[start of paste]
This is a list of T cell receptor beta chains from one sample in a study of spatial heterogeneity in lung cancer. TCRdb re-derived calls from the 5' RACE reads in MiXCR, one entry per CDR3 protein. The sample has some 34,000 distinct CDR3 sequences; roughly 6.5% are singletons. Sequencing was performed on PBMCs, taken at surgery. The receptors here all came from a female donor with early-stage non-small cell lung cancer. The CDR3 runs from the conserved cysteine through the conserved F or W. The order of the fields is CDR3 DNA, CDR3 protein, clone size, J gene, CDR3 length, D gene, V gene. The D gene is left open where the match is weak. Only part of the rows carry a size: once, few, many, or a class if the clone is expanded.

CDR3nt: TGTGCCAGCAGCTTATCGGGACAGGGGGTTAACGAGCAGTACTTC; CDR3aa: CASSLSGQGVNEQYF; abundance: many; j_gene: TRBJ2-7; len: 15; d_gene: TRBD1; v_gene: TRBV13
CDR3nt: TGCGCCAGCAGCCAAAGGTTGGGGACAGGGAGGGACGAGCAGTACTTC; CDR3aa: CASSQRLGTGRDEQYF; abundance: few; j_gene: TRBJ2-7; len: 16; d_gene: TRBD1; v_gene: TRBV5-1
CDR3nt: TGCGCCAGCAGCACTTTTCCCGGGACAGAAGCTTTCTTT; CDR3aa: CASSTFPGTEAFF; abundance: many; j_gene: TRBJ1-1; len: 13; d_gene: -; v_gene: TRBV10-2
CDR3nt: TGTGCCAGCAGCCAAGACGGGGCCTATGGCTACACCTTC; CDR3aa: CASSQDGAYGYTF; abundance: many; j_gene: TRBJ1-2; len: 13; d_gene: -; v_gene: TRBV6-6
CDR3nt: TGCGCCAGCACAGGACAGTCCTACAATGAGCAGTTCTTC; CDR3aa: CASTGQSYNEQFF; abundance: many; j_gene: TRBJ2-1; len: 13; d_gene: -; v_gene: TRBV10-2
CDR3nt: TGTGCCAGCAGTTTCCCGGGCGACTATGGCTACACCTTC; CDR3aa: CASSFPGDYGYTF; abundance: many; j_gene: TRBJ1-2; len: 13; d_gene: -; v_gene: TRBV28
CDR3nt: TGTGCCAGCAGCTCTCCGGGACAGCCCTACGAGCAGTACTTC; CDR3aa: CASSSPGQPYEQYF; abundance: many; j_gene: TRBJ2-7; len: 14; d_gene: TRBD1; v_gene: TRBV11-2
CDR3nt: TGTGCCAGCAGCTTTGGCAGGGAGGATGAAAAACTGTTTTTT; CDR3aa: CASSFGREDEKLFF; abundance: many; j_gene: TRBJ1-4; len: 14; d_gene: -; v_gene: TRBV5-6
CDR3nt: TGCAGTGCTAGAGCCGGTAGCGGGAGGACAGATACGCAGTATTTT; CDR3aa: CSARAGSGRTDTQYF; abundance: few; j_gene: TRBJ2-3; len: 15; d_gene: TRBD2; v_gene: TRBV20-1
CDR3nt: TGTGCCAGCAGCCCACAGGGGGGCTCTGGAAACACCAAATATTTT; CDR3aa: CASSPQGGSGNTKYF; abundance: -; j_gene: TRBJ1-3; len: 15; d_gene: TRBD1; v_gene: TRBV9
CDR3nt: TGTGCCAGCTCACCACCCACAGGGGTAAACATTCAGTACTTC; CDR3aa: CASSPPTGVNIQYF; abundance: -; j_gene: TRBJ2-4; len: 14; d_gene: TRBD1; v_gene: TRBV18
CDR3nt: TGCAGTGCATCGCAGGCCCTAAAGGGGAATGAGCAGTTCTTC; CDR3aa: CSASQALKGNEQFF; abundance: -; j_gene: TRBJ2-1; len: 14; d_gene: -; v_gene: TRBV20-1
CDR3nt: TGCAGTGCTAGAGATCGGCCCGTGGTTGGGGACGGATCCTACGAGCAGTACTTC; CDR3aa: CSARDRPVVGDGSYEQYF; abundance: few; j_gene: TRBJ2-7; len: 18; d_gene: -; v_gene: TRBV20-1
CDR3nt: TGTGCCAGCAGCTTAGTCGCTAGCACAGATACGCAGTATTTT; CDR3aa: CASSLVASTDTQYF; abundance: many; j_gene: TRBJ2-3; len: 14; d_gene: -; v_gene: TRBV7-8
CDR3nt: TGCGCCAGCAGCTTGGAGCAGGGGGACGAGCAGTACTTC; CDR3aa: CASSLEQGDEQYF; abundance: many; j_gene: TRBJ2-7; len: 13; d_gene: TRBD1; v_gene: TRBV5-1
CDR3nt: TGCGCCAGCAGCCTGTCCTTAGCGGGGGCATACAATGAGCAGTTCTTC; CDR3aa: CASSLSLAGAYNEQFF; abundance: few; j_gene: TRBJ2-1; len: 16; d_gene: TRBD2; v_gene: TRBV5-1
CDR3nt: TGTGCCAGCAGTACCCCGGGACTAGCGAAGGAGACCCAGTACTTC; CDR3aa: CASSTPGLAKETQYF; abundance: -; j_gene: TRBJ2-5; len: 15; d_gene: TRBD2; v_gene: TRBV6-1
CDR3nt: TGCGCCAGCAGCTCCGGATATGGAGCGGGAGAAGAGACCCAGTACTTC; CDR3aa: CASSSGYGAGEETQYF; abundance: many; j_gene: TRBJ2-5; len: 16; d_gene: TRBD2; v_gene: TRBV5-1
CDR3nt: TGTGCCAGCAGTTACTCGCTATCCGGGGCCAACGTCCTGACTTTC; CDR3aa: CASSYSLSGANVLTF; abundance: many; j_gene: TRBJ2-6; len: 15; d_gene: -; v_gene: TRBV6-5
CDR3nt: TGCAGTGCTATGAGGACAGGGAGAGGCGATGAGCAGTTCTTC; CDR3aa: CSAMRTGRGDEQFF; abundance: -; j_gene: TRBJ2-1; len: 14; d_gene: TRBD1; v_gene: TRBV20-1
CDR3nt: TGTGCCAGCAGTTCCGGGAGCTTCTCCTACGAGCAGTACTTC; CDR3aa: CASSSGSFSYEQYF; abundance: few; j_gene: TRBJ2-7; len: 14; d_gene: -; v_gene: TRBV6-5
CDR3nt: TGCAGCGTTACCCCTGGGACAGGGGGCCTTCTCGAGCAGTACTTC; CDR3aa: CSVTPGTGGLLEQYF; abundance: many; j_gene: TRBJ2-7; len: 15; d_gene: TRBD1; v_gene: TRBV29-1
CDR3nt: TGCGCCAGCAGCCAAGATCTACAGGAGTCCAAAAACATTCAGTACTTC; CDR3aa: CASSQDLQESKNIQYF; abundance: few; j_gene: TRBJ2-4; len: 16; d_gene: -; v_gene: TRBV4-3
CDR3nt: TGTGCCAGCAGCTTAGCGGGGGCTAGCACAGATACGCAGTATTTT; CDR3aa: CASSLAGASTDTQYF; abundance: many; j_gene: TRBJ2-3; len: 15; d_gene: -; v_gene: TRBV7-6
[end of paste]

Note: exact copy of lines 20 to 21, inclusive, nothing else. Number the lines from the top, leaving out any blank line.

CDR3nt: TGTGCCAGCAGTTACTCGCTATCCGGGGCCAACGTCCTGACTTTC; CDR3aa: CASSYSLSGANVLTF; abundance: many; j_gene: TRBJ2-6; len: 15; d_gene: -; v_gene: TRBV6-5
CDR3nt: TGCAGTGCTATGAGGACAGGGAGAGGCGATGAGCAGTTCTTC; CDR3aa: CSAMRTGRGDEQFF; abundance: -; j_gene: TRBJ2-1; len: 14; d_gene: TRBD1; v_gene: TRBV20-1